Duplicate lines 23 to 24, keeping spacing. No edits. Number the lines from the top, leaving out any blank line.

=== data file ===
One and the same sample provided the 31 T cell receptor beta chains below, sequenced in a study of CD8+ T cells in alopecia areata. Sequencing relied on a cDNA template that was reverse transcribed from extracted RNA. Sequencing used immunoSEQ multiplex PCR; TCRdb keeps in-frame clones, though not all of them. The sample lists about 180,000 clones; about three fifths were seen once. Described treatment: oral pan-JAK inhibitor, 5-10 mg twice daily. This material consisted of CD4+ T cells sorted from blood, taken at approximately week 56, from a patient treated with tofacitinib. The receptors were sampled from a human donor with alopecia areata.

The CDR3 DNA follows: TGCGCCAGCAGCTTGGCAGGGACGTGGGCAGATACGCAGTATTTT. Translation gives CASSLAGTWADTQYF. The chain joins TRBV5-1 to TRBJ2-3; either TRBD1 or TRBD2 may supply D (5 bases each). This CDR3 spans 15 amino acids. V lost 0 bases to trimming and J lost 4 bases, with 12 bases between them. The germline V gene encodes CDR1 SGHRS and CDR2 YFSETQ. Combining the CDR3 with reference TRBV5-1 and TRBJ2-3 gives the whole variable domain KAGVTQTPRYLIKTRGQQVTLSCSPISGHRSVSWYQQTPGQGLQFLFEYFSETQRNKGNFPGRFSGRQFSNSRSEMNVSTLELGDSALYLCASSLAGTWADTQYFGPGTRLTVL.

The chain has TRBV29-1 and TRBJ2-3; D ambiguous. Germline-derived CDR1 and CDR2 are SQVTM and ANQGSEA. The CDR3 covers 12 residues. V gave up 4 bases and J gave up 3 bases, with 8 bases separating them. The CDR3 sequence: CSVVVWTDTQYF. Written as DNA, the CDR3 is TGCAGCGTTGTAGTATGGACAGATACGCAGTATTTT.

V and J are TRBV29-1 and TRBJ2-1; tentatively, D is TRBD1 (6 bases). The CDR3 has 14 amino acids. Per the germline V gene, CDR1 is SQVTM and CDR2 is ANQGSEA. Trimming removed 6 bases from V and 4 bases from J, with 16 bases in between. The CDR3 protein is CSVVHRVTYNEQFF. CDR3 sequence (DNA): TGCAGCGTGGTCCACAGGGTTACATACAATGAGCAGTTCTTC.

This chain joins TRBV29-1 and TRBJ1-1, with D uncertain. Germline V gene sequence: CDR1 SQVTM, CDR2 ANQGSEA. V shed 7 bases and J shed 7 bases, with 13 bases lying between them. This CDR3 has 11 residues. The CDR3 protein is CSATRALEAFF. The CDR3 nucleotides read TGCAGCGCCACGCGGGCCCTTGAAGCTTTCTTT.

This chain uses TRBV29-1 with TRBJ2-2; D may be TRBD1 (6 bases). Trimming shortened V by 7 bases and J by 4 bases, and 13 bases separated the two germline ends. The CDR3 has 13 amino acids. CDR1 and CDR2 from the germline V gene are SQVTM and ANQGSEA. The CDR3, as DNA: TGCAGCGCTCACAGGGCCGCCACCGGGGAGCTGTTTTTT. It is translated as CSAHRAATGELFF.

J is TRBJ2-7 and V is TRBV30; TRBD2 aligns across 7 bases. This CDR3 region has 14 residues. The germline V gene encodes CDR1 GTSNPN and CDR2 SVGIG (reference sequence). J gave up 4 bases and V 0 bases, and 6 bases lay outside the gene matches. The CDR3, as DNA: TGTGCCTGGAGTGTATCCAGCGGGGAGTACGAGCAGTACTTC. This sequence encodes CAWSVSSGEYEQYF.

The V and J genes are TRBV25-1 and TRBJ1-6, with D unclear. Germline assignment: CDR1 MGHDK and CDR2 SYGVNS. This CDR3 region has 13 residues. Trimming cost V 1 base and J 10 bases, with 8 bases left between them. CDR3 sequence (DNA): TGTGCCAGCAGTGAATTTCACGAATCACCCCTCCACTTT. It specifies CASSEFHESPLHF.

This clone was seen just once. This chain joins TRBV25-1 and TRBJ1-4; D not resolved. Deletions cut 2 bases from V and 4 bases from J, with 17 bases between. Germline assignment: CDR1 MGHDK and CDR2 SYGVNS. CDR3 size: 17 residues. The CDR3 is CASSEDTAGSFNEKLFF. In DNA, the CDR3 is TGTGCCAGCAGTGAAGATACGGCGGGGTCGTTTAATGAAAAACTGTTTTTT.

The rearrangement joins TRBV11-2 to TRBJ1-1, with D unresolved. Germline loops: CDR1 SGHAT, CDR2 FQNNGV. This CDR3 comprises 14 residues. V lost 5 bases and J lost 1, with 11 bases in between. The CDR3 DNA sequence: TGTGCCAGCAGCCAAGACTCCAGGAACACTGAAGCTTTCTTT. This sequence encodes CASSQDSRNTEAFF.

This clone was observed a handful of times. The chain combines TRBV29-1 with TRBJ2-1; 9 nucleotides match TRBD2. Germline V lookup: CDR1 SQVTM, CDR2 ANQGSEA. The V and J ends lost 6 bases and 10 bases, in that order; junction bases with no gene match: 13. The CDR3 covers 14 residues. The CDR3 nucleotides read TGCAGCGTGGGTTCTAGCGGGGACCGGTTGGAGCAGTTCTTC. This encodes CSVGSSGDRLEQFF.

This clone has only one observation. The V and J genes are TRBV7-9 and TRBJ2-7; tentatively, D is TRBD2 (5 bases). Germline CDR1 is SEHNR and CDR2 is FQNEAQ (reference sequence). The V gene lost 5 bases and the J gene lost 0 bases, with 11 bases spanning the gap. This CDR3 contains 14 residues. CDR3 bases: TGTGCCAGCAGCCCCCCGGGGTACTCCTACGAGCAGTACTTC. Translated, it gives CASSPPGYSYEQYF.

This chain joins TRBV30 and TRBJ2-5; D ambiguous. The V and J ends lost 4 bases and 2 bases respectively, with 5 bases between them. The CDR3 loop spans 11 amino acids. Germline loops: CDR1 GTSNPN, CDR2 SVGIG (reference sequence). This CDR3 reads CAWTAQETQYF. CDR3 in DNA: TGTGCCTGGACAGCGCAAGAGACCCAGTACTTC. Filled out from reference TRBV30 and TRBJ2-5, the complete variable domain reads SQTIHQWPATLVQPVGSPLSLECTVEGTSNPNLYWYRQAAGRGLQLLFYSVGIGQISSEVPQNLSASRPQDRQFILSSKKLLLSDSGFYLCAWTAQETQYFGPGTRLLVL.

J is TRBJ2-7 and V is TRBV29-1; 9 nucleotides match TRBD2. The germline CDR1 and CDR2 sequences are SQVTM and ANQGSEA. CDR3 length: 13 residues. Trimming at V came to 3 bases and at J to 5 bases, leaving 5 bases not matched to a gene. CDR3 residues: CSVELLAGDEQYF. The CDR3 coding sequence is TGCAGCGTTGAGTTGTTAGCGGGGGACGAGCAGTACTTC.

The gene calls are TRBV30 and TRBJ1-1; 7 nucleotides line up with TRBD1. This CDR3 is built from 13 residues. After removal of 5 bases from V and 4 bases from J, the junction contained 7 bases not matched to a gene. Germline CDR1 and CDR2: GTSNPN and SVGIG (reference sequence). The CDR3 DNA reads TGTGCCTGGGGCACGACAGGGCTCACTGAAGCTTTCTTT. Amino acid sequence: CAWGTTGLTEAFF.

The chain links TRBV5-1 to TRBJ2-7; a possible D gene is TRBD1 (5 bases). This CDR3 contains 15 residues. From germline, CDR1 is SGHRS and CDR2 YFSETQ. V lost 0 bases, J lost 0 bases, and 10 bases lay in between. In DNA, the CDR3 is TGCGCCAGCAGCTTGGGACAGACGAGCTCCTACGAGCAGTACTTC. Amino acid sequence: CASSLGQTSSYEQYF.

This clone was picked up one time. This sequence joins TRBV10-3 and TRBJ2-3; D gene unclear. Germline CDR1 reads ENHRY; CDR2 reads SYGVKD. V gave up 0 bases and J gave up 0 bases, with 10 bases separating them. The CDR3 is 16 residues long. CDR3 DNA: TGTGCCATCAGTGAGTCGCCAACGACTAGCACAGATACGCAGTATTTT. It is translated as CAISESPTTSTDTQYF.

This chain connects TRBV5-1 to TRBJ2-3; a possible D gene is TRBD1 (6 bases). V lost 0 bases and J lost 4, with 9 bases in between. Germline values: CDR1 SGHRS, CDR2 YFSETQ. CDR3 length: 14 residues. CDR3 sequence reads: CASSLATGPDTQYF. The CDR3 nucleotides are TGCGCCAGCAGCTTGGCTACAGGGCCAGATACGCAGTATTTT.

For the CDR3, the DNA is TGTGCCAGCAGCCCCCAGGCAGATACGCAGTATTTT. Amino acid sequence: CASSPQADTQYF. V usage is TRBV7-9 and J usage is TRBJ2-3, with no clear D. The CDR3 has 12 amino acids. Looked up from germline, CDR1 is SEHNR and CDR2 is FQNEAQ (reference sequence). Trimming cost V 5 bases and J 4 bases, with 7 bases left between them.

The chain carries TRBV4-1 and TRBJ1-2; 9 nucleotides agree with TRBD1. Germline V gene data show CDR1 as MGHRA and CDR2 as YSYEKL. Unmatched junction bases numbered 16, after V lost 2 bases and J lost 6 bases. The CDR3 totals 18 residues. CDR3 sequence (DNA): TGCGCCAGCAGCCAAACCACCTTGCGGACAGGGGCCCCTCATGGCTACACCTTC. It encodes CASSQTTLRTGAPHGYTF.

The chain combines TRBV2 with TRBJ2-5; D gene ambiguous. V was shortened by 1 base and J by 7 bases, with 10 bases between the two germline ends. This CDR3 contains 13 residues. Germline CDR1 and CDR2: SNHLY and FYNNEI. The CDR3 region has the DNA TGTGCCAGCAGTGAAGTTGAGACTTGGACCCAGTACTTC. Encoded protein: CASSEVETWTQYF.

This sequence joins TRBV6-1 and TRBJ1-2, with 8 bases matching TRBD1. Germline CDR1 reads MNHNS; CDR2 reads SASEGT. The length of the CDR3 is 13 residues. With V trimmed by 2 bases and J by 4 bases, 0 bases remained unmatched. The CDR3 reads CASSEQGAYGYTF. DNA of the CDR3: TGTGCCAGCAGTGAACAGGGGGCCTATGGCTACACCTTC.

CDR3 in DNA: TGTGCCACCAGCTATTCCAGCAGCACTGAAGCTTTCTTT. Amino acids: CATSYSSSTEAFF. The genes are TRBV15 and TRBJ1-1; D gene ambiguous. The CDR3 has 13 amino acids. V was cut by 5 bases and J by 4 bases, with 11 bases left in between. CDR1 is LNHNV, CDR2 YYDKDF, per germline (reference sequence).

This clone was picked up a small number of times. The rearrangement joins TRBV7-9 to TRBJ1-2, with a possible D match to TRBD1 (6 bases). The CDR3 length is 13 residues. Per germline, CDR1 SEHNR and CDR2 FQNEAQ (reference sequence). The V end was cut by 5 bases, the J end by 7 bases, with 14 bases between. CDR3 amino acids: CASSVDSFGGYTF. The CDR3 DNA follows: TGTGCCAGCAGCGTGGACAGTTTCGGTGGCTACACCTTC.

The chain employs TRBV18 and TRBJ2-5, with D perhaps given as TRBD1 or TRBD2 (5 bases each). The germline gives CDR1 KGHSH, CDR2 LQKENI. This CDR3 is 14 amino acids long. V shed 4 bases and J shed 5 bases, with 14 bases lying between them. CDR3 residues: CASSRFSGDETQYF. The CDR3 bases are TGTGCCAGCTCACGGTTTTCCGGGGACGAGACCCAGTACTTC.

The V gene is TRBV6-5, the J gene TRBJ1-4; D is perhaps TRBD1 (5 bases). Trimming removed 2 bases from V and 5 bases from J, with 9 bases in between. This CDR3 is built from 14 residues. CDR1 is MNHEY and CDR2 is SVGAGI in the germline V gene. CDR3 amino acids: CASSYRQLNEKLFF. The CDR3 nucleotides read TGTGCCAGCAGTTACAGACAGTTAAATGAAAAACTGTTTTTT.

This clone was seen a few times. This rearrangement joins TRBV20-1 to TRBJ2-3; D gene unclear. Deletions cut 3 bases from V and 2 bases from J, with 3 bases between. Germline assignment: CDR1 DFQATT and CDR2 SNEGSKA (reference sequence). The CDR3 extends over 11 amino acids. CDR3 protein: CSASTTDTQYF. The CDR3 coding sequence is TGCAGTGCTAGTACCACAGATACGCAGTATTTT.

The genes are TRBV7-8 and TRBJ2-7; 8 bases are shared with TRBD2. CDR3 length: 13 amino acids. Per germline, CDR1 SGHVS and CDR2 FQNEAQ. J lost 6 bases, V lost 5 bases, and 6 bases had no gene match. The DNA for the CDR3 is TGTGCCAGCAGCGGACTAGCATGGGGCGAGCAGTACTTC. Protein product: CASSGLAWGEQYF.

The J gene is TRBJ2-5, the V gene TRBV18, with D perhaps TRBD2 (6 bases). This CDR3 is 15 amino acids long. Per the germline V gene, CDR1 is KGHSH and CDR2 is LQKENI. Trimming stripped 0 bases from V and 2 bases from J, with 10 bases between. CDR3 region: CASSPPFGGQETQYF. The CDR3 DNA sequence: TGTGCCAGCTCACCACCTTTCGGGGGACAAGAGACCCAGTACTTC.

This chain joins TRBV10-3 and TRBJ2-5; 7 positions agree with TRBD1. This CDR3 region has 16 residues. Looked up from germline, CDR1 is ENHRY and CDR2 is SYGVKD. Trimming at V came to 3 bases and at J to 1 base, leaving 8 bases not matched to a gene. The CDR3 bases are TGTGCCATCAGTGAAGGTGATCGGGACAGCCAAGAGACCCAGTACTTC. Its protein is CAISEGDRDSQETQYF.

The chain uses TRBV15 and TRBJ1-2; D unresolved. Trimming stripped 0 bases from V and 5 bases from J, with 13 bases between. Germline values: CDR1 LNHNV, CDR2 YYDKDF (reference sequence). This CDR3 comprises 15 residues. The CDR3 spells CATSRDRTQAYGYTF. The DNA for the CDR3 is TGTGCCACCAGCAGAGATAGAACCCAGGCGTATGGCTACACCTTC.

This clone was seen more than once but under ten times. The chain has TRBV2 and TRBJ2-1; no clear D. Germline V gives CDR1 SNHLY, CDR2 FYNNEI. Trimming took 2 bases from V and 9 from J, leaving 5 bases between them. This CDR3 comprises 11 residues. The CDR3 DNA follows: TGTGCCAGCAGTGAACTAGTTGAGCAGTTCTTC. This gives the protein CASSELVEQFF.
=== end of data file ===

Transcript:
CDR3 in DNA: TGTGCCACCAGCTATTCCAGCAGCACTGAAGCTTTCTTT. Amino acids: CATSYSSSTEAFF. The genes are TRBV15 and TRBJ1-1; D gene ambiguous. The CDR3 has 13 amino acids. V was cut by 5 bases and J by 4 bases, with 11 bases left in between. CDR1 is LNHNV, CDR2 YYDKDF, per germline (reference sequence).

This clone was picked up a small number of times. The rearrangement joins TRBV7-9 to TRBJ1-2, with a possible D match to TRBD1 (6 bases). The CDR3 length is 13 residues. Per germline, CDR1 SEHNR and CDR2 FQNEAQ (reference sequence). The V end was cut by 5 bases, the J end by 7 bases, with 14 bases between. CDR3 amino acids: CASSVDSFGGYTF. The CDR3 DNA follows: TGTGCCAGCAGCGTGGACAGTTTCGGTGGCTACACCTTC.